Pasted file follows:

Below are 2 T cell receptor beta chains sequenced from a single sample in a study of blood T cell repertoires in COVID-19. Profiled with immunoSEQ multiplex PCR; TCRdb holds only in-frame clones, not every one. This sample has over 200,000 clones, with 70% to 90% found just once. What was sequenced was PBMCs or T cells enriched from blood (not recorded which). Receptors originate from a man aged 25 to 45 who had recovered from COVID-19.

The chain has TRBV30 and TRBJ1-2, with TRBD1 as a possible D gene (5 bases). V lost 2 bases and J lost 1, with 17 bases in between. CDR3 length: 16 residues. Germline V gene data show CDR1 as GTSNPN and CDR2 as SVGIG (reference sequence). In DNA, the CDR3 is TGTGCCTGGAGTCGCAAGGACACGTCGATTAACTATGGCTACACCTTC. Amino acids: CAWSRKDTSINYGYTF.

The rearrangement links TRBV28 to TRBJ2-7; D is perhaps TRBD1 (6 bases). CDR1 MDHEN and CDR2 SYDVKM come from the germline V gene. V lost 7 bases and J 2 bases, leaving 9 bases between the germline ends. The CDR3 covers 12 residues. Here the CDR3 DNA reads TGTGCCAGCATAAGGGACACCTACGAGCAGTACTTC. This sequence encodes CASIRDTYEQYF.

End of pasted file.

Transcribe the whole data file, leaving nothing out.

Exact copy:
Below are 2 T cell receptor beta chains sequenced from a single sample in a study of blood T cell repertoires in COVID-19. Profiled with immunoSEQ multiplex PCR; TCRdb holds only in-frame clones, not every one. This sample has over 200,000 clones, with 70% to 90% found just once. What was sequenced was PBMCs or T cells enriched from blood (not recorded which). Receptors originate from a man aged 25 to 45 who had recovered from COVID-19.

The chain has TRBV30 and TRBJ1-2, with TRBD1 as a possible D gene (5 bases). V lost 2 bases and J lost 1, with 17 bases in between. CDR3 length: 16 residues. Germline V gene data show CDR1 as GTSNPN and CDR2 as SVGIG (reference sequence). In DNA, the CDR3 is TGTGCCTGGAGTCGCAAGGACACGTCGATTAACTATGGCTACACCTTC. Amino acids: CAWSRKDTSINYGYTF.

The rearrangement links TRBV28 to TRBJ2-7; D is perhaps TRBD1 (6 bases). CDR1 MDHEN and CDR2 SYDVKM come from the germline V gene. V lost 7 bases and J 2 bases, leaving 9 bases between the germline ends. The CDR3 covers 12 residues. Here the CDR3 DNA reads TGTGCCAGCATAAGGGACACCTACGAGCAGTACTTC. This sequence encodes CASIRDTYEQYF.